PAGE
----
Yemelyan Pugatcheff, a Cossack chieftain and pretender to the throne of Russia, born at Simoveisk on the Don in 1726, executed in Moscow, Jan. 21, 1775. He first appeared as the leader of a band of disciplined robbers. In the seven years' war he served against the Prussians, and subsequently in the Russian campaign of 1769 against Turkey. Returning to his native land, he was imprisoned for seditious conduct; but having recovered his liberty, he went to Yaitzkoi, where a striking resemblance noticed between himself and Peter III. prompted him to pass himself off as the murdered monarch, to forge a tale about his escape from death, and to declare that he was now to set about the task of dethroning Catharine II. and regaining his crown. The insurrection broke out in the middle of 1773, when a manifesto of Pugatcheff in the name of Peter III. was published. After he had got possession of the fortress of Yaitzkoi, and the religious sect of the Raskolniks, of which he had become a member, had embraced his cause, the peasantry went over to his side in large numbers, and many Tartar and Finnish tribes joined him.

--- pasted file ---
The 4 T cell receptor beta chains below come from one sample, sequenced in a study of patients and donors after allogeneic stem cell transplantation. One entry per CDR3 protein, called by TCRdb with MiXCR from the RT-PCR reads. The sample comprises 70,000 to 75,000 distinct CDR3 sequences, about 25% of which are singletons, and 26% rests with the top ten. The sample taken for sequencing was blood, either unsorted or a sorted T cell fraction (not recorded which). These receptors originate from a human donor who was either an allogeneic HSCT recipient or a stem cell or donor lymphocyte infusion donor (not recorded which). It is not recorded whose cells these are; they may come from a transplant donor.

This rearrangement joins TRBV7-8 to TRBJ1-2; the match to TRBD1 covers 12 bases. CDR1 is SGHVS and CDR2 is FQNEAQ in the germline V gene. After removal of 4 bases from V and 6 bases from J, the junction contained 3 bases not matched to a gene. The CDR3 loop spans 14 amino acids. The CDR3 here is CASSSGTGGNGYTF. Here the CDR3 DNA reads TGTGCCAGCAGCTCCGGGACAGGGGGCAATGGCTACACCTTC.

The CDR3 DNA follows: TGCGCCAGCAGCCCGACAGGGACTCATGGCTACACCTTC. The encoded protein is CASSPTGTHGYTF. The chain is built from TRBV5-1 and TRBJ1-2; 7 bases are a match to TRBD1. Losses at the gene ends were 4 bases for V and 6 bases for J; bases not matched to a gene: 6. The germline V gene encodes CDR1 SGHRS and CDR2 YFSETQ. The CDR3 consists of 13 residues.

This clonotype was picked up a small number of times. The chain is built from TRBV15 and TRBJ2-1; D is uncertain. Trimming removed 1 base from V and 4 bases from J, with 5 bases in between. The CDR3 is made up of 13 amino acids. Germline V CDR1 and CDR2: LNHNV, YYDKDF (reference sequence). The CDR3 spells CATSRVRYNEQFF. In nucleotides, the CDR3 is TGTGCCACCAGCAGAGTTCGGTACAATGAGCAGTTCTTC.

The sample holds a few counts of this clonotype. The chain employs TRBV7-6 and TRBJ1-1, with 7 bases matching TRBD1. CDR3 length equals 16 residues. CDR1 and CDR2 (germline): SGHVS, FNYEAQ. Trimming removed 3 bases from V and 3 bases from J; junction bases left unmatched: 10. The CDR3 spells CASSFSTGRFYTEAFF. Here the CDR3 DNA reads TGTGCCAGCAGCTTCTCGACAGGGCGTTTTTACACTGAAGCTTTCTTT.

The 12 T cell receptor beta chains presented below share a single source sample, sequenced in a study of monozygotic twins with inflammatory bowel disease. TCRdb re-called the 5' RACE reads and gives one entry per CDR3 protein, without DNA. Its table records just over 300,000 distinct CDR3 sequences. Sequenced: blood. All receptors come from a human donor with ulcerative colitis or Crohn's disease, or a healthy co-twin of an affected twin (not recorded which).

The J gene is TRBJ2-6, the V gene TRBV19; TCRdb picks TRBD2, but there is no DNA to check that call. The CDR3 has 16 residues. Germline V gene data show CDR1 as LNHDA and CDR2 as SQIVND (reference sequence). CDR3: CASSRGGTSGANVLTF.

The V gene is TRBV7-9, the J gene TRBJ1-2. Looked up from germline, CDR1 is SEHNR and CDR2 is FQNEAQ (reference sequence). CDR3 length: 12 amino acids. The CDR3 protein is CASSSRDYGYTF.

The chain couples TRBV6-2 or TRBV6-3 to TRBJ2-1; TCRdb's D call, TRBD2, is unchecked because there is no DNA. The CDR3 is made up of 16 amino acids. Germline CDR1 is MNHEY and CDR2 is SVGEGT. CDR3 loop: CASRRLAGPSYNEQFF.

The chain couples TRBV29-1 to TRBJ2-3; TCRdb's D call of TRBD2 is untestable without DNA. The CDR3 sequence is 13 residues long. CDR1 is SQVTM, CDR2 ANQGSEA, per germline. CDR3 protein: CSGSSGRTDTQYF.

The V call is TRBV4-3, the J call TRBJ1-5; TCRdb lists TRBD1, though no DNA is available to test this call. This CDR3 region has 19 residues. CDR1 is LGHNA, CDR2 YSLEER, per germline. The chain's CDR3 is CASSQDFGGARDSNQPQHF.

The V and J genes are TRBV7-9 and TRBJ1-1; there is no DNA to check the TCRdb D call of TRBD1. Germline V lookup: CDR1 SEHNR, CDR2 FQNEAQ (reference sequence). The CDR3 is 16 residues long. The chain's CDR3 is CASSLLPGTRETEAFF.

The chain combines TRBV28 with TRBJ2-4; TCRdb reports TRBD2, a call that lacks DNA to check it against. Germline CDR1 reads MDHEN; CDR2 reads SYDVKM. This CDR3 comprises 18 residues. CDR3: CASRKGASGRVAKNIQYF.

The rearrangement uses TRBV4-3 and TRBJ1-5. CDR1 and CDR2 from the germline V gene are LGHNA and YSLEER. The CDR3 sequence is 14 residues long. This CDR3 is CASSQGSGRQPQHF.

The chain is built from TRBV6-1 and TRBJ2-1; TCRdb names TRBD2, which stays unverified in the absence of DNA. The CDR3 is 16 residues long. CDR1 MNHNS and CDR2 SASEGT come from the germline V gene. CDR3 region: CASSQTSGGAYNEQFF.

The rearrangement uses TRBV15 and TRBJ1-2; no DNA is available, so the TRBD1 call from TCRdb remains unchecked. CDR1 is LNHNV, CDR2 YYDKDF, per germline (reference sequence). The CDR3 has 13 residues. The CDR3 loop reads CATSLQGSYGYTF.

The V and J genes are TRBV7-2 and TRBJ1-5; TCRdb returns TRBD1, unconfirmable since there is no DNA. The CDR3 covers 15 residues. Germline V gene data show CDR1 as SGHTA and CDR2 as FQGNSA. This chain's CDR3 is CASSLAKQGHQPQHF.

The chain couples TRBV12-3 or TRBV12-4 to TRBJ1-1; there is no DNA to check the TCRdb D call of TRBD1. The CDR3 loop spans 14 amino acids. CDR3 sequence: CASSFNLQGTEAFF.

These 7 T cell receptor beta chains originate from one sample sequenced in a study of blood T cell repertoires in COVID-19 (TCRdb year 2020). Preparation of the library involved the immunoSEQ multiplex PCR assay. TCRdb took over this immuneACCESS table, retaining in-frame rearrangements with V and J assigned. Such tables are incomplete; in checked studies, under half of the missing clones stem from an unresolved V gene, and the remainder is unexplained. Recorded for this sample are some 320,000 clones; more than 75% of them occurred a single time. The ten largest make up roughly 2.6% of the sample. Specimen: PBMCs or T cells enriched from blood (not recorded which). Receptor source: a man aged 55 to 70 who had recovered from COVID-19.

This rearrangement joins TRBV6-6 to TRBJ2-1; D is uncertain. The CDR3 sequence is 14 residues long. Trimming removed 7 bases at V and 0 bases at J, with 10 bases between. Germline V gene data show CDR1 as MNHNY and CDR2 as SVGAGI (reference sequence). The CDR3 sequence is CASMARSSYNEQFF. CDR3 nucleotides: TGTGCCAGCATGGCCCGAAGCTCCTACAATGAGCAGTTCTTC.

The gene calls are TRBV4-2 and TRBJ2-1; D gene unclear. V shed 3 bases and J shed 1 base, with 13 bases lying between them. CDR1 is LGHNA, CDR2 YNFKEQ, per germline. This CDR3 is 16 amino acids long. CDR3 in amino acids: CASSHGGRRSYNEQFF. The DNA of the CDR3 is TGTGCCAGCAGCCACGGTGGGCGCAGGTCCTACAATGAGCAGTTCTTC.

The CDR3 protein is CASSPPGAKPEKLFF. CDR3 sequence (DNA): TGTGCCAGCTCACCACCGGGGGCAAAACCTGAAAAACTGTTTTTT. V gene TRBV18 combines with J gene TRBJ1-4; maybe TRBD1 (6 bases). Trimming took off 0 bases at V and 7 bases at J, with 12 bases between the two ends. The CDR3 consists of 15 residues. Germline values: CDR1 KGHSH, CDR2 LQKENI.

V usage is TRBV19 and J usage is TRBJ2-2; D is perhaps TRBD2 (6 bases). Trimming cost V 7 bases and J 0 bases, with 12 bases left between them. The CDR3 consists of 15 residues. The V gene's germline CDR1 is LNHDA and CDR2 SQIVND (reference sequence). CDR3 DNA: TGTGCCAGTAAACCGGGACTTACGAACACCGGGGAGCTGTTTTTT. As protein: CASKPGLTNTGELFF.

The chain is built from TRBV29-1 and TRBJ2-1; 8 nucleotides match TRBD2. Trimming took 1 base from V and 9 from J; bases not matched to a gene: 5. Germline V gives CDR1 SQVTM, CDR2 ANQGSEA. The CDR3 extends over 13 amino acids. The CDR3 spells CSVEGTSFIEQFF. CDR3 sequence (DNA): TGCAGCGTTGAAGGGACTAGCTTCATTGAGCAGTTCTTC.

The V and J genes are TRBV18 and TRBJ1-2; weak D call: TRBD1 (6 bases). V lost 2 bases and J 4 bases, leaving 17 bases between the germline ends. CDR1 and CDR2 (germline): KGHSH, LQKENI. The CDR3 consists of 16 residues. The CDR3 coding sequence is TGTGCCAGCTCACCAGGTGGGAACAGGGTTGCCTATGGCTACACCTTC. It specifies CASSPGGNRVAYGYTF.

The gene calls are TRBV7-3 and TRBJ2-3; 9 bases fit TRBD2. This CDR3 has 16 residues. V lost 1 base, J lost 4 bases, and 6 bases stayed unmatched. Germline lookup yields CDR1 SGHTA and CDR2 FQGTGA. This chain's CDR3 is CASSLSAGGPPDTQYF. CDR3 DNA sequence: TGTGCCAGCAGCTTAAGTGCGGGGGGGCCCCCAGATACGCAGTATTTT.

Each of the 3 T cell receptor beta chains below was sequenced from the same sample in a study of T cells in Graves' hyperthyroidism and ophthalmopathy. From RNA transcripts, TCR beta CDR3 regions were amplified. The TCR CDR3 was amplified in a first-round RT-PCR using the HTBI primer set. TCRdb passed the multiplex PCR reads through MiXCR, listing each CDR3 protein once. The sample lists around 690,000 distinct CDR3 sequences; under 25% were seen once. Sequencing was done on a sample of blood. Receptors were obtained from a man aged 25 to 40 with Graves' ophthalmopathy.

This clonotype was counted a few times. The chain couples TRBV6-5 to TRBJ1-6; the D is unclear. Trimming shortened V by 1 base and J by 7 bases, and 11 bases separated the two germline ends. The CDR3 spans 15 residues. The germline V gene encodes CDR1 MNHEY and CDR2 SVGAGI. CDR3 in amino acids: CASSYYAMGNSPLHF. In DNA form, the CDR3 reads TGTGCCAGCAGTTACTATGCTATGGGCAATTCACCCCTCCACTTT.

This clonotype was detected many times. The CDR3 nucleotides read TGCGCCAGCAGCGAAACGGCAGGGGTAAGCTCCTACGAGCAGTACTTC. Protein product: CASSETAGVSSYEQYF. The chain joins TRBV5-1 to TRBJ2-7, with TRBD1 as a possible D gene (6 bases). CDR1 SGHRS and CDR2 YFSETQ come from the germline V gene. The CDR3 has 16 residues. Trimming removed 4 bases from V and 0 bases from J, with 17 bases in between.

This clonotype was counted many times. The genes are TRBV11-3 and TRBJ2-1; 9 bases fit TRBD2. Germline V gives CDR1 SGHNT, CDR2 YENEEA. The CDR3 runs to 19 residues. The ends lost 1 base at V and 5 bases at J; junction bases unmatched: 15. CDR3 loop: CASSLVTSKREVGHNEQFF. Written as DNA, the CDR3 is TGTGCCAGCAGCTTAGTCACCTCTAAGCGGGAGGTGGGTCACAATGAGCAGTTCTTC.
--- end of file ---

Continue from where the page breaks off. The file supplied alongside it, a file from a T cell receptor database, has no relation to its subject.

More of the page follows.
With these he took numerous fortresses on the Ural, the Volga, and the Don, and marched upon Moscow; but he was betrayed by his comrades for 100,000 rubles to Michelson and Suvaroff. In this insurrection 100,000 lives were lost.